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The other day, I was doing one of those “getting to know you” things and one of the questions was “If you had a time machine, when and where would you go?” Without any hesitation, I chose the old West. I’ve been watching a lot of Westerns lately, specifically Clint Eastwood Westerns, and today I’ve been thinking about why I like them so much.

The old West was a much simpler time. Most people lived off the land, stayed close to their family, got up at sunrise, and went to bed not too long after sunset. There was no TV, no radio, and entertainment was simple: people just danced, told stories, whittled, and generally just relaxed.

I’m a simple man. I’ve often thought of packing everything into a storage unit and living out of a VW Westfalia Camper with nothing but the essentials: no computer, no internet, no TV. I think I could do it. That’s what I love about camping. It’s just you and nature, no distractions. I think my love for Westerns goes beyond this internal minimalism though.

The Clint Eastwood Western generally follows the same format. The story is centered on one lone wanderer with no apparent past. He’s smart, crafty, reads people well, and most importantly, he’s the fastest draw anyone’s ever met. He speaks only when necessary, and says more with his eyes than most people do with their mouth. He’s noble, honest, and stoic, a man of the people. He always stands up for what he believes in. He is a defender of truth and justice and a protector of all women everywhere. In short, he lives by a higher law.

I think this higher law is what draws me to these westerns. The hero in these stories lives by a certain code that is generally agreed upon by the public, only the hero never strays from it. The villains are those who violate this code, lying, cheating, stealing, killing, and generally mistreating women. The public wants to see an end to the villainy, but is powerless to do anything until the hero comes along and reminds them of the code and the power that comes through its strict adherence in large numbers. He unites them under a common goal.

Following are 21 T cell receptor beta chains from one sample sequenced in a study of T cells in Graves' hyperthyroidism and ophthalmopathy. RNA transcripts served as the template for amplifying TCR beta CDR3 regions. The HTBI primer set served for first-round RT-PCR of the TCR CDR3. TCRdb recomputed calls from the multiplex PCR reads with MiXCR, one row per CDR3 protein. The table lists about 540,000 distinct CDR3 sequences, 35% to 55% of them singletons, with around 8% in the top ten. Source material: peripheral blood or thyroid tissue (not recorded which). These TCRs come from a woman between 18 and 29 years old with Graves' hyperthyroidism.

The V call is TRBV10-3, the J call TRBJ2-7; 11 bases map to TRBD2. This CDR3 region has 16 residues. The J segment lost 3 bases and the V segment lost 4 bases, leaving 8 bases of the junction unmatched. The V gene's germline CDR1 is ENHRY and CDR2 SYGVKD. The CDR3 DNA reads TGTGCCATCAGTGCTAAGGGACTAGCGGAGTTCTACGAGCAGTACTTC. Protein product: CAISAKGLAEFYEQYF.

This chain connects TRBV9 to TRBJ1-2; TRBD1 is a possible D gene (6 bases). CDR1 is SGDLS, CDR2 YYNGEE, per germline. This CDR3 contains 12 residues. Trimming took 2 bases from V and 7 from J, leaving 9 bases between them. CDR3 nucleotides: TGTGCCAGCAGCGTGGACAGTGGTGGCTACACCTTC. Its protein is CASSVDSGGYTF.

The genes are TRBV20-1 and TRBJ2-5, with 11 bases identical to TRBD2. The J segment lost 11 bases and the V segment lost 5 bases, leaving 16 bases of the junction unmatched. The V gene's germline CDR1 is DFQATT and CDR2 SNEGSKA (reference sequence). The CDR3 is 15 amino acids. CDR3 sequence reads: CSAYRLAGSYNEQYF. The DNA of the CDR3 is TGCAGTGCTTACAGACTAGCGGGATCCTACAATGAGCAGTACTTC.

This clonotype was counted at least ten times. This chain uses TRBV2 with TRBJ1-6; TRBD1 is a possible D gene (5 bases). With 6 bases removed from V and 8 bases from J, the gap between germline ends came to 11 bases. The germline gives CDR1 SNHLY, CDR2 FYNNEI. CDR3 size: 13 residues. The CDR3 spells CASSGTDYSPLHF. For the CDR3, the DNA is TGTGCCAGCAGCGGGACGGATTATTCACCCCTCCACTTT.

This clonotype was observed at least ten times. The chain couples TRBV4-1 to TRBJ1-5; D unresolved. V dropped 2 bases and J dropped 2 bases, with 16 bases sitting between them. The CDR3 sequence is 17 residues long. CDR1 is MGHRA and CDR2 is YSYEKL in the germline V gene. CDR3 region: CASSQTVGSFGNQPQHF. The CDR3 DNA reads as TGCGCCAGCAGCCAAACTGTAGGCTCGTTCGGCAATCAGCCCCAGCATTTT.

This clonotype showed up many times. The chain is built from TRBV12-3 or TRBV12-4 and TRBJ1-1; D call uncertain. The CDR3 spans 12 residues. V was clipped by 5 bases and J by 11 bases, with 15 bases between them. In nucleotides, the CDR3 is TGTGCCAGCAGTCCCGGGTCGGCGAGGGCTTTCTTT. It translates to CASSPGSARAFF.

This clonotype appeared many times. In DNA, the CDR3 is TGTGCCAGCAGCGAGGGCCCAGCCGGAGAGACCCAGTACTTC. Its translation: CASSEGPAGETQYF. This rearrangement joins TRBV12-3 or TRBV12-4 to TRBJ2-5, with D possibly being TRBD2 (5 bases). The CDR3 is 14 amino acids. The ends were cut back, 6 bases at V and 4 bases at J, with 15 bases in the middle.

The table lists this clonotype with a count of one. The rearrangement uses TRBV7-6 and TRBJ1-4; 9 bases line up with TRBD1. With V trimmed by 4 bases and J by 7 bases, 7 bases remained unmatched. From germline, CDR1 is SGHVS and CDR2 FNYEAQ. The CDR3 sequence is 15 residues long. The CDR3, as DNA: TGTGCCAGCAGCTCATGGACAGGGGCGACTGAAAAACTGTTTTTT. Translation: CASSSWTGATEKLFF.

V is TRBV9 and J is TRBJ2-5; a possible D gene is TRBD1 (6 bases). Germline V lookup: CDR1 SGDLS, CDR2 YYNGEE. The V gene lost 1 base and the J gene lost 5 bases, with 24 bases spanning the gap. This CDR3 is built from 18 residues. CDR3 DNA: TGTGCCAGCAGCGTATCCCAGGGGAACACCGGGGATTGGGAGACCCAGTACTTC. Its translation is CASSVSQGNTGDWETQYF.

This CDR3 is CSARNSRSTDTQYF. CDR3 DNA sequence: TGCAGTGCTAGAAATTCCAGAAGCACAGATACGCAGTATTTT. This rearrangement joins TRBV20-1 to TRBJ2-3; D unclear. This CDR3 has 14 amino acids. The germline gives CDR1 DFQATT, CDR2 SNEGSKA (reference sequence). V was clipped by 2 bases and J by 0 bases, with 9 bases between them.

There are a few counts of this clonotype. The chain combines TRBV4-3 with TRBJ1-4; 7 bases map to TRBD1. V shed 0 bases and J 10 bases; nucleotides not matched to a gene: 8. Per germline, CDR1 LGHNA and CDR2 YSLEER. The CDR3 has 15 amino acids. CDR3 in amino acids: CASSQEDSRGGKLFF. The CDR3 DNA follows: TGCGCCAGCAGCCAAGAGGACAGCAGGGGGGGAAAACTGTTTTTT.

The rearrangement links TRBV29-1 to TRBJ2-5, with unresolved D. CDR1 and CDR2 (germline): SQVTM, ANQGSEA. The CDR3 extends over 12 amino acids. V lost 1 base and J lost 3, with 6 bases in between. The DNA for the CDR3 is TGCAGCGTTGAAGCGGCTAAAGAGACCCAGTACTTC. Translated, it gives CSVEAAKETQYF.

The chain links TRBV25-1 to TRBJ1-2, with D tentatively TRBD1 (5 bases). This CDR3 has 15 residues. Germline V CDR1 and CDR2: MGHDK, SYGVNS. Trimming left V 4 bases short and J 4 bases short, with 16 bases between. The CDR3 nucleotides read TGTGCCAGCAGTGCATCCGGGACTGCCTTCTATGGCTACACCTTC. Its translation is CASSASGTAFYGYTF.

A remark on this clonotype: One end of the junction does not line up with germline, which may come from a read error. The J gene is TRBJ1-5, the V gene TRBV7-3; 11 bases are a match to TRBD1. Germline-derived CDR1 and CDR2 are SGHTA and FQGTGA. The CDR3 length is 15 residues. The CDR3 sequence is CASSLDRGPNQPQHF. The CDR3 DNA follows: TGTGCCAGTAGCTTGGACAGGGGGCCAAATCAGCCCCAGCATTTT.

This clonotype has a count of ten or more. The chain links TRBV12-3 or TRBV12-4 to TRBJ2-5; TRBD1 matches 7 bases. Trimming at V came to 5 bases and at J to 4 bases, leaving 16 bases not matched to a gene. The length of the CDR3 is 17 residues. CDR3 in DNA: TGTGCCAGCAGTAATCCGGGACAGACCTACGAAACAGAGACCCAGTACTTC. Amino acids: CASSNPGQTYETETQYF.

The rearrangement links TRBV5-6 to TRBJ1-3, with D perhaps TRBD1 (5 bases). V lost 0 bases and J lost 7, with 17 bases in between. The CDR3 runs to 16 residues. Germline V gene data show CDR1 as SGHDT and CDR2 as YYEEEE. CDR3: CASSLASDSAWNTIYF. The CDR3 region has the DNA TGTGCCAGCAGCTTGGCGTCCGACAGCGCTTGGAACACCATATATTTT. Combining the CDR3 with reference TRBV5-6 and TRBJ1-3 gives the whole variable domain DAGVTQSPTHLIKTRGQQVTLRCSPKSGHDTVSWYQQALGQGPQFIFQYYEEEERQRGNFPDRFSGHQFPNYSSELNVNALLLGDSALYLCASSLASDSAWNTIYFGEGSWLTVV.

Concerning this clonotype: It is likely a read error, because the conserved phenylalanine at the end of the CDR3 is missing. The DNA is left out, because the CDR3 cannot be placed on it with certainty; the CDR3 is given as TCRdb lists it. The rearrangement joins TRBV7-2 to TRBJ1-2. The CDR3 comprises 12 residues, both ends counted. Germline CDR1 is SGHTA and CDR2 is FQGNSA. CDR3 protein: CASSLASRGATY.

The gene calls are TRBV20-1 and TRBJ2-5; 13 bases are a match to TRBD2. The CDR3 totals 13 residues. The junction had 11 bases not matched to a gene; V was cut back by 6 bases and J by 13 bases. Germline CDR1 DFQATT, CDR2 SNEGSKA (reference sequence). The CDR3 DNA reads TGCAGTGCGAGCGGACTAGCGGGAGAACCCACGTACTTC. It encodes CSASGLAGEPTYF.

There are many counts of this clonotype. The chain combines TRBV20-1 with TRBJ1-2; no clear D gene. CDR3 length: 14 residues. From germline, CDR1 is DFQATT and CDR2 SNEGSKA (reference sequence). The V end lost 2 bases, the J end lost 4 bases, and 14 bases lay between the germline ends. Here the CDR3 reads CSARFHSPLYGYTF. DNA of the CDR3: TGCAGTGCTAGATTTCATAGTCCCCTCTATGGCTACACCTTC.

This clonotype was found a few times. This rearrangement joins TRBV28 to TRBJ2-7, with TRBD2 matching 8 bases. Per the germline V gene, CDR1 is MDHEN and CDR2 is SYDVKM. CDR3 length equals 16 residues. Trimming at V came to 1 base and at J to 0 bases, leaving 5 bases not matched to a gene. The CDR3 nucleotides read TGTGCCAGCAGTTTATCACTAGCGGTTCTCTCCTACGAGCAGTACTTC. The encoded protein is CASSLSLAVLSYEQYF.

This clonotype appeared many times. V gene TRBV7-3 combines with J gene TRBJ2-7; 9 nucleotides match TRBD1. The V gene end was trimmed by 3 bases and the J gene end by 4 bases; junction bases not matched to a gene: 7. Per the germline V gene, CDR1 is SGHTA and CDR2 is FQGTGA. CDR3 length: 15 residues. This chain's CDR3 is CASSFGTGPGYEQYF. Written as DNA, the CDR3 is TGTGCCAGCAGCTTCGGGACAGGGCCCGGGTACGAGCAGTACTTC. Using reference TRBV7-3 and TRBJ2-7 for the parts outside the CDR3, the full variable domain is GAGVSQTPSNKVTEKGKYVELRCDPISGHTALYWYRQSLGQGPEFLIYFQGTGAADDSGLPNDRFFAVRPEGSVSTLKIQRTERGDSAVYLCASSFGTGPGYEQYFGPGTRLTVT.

We live in much different times today. There are very few signs of any sort of code generally accepted by modern American society. People lie, cheat, steal, and mistreat women without any hesitation. It’s okay as long as you don’t get caught. Our celebrities go from partner to partner, as if they’re climbing some invisible ladder that takes them to greater fame and fortune. These are our heroes. The only thing that unites us as a culture is our love of money and thirst for fame.

Joseph Campbell speaks of this,

[…] Another reason for the high level of violence here is that America has no ethos. […] In a culture that has been homogeneous for some time, there are a number of understood, unwritten rules by which people live. There is an ethos there, there is a mode, an understanding that, “we don’t do it that way.” […] But in America we have people from all kinds of backgrounds, all in a cluster, together, and consequently law has become very important in this country. Lawyers and law are what hold us together. There is no ethos. […] What we have today is a demythologized world. (The Power of Myth, 10)

That is what I love about Westerns and the old West. It was a time when America was united under a common ethos, a common code. There were living heroes back then, like Wyatt Earp, who lived by this code as best as humanly possible and defended it to their death. We live in a society with very few heroes. Children have no one to look up to but those faces they see on TV or at the ball game. The family as a unit is failing constantly and children are left to come up with their own ethos, their own code of values.

I was raised by two parents who gave me an ethos very early on. They taught me how to recognize true heroism in a society without heroes. They taught me what was truly important in a society, and more importantly, in my own life. As I watch these Westerns, I am reminded of this ethos, and as I continue on that inward journey of self-discovery, I find more and more that the qualities I value most in a person and in myself are those same values possessed by the Western Hero. He has become a part of my subconscious and the more I try to grow, the more he surfaces.

A society needs heroes. A society needs myth. A society needs an ethos. Without them, it will fail. Every member of a society is on his or her own journey of self-discovery. Without heroes to anchor us to a common ethos, I fear what will come out of the subconscious. More than this, I fear the fruits of such a society.